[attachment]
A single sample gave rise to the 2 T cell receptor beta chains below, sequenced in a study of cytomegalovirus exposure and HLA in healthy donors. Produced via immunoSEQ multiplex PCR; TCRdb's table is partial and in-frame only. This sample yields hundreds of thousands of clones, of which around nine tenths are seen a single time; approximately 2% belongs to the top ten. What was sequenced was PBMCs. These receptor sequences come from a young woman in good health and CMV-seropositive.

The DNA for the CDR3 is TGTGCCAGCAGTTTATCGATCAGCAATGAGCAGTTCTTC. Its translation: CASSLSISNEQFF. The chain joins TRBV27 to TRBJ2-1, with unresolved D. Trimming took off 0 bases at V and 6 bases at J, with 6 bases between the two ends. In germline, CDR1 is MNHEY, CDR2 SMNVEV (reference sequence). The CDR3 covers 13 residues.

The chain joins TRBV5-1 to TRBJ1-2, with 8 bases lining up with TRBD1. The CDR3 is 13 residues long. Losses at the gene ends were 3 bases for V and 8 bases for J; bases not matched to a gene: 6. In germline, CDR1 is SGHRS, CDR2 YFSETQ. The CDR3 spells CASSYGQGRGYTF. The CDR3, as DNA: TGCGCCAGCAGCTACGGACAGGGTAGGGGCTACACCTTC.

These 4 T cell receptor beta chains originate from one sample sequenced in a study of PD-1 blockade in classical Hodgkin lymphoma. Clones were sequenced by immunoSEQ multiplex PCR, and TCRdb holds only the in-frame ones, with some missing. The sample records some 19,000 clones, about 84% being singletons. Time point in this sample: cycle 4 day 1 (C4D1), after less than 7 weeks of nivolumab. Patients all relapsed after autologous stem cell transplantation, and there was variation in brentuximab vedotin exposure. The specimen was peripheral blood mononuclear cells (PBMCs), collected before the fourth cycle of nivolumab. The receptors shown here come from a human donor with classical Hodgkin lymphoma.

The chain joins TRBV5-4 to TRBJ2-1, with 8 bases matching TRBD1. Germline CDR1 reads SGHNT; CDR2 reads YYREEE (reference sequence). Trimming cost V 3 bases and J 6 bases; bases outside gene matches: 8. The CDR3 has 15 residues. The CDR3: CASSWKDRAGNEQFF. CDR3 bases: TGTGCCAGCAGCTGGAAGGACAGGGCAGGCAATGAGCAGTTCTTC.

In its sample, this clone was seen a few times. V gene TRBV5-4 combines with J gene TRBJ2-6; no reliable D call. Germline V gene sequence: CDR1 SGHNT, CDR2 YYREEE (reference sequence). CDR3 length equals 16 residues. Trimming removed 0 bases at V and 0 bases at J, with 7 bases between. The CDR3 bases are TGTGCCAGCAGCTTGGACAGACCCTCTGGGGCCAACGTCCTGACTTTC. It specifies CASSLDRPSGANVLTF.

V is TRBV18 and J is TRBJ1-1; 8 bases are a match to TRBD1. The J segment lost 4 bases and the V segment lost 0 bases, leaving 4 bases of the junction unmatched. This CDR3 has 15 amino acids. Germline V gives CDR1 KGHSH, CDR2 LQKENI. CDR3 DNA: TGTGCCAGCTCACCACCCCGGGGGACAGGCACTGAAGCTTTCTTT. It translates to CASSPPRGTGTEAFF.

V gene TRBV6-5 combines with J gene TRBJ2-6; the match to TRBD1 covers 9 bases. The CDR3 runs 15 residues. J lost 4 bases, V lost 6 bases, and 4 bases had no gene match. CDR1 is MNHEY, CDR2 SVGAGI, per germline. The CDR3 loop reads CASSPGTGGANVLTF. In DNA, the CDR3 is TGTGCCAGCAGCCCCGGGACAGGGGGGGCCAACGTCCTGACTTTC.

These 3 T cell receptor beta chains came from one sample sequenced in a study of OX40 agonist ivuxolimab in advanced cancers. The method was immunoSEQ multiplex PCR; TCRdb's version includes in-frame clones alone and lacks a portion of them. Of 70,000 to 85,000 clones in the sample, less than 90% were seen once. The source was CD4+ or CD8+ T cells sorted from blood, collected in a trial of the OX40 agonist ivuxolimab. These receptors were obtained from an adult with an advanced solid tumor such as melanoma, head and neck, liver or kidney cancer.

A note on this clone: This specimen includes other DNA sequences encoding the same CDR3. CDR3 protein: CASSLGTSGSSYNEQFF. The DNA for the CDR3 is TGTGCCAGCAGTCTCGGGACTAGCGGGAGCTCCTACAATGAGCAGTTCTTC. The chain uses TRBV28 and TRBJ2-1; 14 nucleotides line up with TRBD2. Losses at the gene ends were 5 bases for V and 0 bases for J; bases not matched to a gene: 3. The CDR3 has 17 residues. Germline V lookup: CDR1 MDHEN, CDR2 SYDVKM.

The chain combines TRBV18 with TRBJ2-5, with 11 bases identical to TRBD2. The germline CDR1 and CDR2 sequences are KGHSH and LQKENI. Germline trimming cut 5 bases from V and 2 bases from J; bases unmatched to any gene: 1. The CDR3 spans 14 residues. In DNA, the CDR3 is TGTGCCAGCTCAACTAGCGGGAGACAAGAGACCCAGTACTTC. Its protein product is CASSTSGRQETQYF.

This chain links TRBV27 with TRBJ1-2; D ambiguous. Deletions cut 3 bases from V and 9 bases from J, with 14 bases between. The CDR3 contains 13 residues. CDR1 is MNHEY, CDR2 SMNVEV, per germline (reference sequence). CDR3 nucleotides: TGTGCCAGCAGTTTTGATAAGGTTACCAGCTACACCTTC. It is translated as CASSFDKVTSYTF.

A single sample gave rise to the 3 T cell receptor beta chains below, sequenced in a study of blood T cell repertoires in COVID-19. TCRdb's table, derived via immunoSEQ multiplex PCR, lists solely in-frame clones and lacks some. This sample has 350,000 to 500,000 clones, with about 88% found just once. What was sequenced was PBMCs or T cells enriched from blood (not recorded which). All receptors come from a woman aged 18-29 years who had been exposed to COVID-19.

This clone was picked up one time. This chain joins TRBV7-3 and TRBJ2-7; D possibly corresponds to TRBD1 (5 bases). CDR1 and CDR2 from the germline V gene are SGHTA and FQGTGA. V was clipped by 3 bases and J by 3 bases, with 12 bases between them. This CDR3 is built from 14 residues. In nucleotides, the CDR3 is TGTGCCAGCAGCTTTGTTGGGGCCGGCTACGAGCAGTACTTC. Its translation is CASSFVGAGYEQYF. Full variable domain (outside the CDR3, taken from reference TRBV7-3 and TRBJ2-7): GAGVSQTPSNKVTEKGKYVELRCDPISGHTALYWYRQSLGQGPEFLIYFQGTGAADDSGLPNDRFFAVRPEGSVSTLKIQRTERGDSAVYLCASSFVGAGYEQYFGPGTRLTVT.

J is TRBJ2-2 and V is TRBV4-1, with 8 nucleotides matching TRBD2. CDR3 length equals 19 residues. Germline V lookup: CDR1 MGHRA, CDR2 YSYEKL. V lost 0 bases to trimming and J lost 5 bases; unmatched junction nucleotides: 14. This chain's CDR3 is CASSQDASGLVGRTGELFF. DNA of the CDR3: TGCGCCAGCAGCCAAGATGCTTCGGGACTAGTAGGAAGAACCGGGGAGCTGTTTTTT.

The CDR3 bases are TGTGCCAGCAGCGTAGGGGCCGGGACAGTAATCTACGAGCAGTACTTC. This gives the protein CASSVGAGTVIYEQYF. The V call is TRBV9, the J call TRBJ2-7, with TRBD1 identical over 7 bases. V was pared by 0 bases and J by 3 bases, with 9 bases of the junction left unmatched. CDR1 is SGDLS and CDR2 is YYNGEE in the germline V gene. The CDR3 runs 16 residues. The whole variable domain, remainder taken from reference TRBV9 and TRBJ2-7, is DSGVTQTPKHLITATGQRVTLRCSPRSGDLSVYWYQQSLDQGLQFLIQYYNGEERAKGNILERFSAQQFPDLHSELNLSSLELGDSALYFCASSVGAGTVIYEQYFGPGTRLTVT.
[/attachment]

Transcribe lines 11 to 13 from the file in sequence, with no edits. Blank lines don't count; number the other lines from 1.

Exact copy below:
The chain combines TRBV18 with TRBJ2-5, with 11 bases identical to TRBD2. The germline CDR1 and CDR2 sequences are KGHSH and LQKENI. Germline trimming cut 5 bases from V and 2 bases from J; bases unmatched to any gene: 1. The CDR3 spans 14 residues. In DNA, the CDR3 is TGTGCCAGCTCAACTAGCGGGAGACAAGAGACCCAGTACTTC. Its protein product is CASSTSGRQETQYF.

This chain links TRBV27 with TRBJ1-2; D ambiguous. Deletions cut 3 bases from V and 9 bases from J, with 14 bases between. The CDR3 contains 13 residues. CDR1 is MNHEY, CDR2 SMNVEV, per germline (reference sequence). CDR3 nucleotides: TGTGCCAGCAGTTTTGATAAGGTTACCAGCTACACCTTC. It is translated as CASSFDKVTSYTF.

A single sample gave rise to the 3 T cell receptor beta chains below, sequenced in a study of blood T cell repertoires in COVID-19. TCRdb's table, derived via immunoSEQ multiplex PCR, lists solely in-frame clones and lacks some. This sample has 350,000 to 500,000 clones, with about 88% found just once. What was sequenced was PBMCs or T cells enriched from blood (not recorded which). All receptors come from a woman aged 18-29 years who had been exposed to COVID-19.